Top tips for the nuances that separate the good candidates from the great...
A Financial Controller is often one of the most crucial figures in your business, acting as a leader, a conduit between the senior and junior levels, and adding value across the board.
Finding the right candidate for the role, therefore is crucial.
But how exactly should you approach interviewing one? After all, there is only so much a CV can tell you, and a wrong hire in a well-paid position such as this one can be an expensive, time-consuming mistake.
So here are the top things to consider when interviewing an FC:
Culture fit and management/stakeholder skills
Arguably the most important quality to assess that is not covered by a candidate’s CV is their social disposition and how this relates to a professional environment.
Of course, it is important that any candidate fits into the company’s culture and shares its ethos. But this is even more vital for senior candidates, as these are the people who you want to not only abide by these values but also set an example to junior employees.
In recruitment, the culture is likely to be dynamic and the workplace filled with big personalities. Thriving in such an environment is not a given.
Use the interview to size up their confidence, communication skills and ability to answer difficult questions.
This consideration of culture should form a key part of your assessment of their ability to oversee a team and engage in stakeholder management.
After all, while a candidate may have plenty of experience managing direct reports, their management style may have been molded the culture of their previous workplaces and be incompatible with your own.
Similarly, if you are seeking a proactive, value-adding candidate who is experienced in offering genuine opinions to senior management and pushing back when they feel it is necessary, someone who has worked in strictly hierarchical businesses dominated by top-down decision-making may not be best suited this.
To discern these nuances in experience, you should be asking questions about how culture in their previous roles interacted with their team and stakeholder management.
Good examples include:
How have you found the culture in your previous roles? What, if anything, would you change about them?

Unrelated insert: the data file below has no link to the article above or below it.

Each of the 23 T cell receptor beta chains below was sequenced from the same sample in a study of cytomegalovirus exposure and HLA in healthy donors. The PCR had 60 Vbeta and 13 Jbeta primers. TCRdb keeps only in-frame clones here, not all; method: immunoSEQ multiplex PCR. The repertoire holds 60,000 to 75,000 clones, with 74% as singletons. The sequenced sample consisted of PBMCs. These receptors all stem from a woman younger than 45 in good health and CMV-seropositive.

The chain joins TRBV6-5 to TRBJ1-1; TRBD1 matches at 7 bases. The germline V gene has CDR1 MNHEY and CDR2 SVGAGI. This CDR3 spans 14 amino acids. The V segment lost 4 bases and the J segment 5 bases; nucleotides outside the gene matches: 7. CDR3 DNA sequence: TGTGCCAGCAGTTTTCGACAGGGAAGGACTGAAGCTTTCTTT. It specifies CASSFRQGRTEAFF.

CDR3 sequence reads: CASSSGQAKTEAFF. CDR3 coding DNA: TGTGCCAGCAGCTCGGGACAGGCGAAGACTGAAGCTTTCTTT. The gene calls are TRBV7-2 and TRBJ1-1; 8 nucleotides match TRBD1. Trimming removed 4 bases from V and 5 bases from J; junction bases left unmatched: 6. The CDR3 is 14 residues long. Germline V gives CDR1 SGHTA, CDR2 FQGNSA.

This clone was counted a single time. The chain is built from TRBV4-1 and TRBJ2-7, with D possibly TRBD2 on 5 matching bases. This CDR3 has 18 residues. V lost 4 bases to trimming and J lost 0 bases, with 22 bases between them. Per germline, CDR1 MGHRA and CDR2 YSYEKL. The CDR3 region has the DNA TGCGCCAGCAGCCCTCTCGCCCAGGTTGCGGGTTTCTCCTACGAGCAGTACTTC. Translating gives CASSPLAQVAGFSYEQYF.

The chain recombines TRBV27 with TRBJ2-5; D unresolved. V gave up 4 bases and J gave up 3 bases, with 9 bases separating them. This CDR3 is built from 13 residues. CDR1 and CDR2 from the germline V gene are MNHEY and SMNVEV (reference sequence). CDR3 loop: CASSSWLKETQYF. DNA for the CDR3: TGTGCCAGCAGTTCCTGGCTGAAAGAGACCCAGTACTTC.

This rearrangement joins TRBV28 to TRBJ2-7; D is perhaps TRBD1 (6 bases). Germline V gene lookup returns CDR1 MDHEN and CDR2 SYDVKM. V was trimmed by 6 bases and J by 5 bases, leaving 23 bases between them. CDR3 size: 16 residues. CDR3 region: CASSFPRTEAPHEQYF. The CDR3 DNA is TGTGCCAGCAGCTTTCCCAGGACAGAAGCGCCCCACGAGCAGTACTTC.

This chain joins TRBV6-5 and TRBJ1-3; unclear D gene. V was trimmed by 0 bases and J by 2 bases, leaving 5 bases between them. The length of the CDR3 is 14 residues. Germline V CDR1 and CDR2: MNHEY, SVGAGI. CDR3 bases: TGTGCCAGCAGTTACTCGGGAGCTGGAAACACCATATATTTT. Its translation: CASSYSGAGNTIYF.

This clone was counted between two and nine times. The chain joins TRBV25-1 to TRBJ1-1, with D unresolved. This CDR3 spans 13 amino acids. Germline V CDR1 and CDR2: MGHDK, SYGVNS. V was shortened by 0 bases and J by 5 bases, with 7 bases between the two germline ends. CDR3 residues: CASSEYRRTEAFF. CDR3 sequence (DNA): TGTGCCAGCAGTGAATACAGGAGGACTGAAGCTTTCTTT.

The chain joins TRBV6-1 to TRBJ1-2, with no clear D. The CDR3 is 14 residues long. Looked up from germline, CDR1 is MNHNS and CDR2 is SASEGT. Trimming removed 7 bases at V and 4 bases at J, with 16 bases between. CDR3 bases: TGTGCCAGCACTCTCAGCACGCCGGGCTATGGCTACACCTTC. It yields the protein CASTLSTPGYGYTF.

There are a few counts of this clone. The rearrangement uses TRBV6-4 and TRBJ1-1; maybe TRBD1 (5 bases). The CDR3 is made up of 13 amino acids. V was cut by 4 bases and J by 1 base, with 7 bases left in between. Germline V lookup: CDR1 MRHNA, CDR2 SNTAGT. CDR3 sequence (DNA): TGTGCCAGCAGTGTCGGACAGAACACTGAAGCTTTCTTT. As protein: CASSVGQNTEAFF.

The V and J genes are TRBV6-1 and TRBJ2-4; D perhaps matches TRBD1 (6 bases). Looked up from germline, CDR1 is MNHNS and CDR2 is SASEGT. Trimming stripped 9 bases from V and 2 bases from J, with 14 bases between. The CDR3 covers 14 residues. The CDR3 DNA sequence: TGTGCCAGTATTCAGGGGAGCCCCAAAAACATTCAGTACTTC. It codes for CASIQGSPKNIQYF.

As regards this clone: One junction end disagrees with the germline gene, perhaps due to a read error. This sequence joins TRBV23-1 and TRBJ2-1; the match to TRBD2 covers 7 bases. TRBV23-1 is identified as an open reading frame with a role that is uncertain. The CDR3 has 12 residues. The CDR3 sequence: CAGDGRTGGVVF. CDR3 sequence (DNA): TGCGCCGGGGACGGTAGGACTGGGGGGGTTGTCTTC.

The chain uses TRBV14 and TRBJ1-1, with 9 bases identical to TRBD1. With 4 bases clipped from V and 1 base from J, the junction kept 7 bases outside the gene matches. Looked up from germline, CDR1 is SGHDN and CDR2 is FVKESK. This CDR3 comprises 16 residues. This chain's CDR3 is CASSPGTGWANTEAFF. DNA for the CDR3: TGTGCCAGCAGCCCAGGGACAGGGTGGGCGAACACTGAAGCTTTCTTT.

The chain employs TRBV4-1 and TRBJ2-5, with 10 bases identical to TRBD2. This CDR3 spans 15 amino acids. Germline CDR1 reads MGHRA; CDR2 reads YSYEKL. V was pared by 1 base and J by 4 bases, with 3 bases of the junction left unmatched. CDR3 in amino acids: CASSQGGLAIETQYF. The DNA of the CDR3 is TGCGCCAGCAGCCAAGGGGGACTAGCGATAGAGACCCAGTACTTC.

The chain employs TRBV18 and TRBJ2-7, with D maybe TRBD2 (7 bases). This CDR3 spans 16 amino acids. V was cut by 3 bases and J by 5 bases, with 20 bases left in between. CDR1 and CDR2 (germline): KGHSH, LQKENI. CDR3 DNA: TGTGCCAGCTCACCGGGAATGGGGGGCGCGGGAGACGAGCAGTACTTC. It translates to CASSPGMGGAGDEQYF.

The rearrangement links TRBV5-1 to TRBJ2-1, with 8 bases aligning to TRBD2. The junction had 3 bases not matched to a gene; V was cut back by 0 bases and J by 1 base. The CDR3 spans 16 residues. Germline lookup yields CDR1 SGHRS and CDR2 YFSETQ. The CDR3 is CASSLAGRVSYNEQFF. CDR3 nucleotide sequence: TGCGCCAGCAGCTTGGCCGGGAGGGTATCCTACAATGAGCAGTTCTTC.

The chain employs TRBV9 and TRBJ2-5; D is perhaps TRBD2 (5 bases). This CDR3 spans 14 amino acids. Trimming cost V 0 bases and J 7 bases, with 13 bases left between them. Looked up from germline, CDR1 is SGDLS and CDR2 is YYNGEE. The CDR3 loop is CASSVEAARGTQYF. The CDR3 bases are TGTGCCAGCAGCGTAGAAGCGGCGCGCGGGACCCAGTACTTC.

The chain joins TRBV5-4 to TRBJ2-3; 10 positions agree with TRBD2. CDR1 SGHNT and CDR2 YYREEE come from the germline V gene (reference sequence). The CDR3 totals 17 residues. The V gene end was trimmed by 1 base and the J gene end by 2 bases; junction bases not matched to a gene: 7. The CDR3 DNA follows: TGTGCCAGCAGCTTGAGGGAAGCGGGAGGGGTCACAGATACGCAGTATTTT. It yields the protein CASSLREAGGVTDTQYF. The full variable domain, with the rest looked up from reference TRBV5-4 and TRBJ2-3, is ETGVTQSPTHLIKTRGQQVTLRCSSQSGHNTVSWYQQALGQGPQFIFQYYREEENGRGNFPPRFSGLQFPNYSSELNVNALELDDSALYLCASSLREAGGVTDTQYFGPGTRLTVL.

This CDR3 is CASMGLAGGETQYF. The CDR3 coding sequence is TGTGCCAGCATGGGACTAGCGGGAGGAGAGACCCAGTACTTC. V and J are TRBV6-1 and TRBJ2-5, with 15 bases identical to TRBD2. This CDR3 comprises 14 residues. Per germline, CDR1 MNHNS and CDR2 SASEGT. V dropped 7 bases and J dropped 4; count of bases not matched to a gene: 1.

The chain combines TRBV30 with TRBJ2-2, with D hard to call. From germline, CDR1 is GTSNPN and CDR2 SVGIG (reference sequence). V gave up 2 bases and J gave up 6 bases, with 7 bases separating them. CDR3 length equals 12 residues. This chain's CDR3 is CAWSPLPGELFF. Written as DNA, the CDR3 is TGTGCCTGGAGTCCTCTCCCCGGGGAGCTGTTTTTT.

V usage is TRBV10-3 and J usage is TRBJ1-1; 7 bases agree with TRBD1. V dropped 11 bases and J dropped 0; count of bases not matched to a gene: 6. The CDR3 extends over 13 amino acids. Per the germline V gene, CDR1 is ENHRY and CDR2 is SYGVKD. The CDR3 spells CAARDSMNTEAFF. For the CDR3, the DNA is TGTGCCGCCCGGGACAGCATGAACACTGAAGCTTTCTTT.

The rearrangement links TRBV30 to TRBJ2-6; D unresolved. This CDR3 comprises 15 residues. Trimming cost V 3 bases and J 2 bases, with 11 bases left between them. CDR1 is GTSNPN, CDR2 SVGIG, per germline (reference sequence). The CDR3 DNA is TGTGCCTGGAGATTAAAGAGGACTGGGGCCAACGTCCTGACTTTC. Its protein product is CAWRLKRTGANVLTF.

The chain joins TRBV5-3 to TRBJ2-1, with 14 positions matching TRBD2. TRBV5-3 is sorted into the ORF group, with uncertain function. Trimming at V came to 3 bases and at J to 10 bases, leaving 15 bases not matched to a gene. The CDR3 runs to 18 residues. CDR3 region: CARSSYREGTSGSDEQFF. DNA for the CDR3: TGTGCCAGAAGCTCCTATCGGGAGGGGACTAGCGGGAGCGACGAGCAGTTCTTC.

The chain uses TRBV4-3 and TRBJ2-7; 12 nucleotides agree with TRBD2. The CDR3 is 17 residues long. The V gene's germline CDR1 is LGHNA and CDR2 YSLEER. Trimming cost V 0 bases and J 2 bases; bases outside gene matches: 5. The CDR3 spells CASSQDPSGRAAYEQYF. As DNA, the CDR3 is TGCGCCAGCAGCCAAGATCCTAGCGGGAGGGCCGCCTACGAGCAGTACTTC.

How does the ideal manager-employee relationship work?
Tell me about a time you disagreed with your manager.
It is no secret that ambition is a desirable trait to employers, and so typically candidates will want to present themselves as an ambitious individual during interviews, particularly at the Financial Controller level where the right, driven candidate can bring real value to the business.
At the same time, not all candidates want to progress beyond Financial Controller level, as this position usually provides a comfortable salary.
It is also worth considering that it may not always be in a business’ interest to bring in an ultra-ambitious FC - they may move on quicker than you’d like, if you cannot offer them rapid progression. Think in terms of these two questions:
Are they as ambitious as they say they are?
Is this the right level of ambition for your business?
Ask them to explain how they have demonstrated their ambition in previous roles, and where this led them to. The best candidates will be able to give specific examples of where they have gone beyond the bounds of their job description or brought in a new idea that added value to the company.
Skillset and remit
An ideal fit for either of these, from both a candidate and employer’s perspective, will vary considerably, and the interview process is an important opportunity to clarify each other’s preferences.
For example, if your company is an SME looking for an FC to manage a small team and be hands-on with day-to-day finance, this may not appeal to someone who wants a more commercial and strategic focus to their role.
By the same token, someone with an SME background may not have the skills required for an FC role that is centred around commerciality.
If you are looking to bring in someone to contribute to strategy and growth, you will need someone who is confident, ambitious and with the experience to back this up.
Good questions to ask to locate where candidates are on this spectrum include:
What does an ideal set of responsibilities look like for you?
How much would you want to be involved in transactional finance?
What are your ideas for how you can expand and improve this role and the company?
Camino Partners works with some of the highest-calibre candidates on the market. Our specialisation in back-office placement for the recruitment industry means we have an unrivalled network of contacts and deep understanding of the technical nuances that go into finding great finance candidates.
Speak to one of our consultants today and find out how we can help you: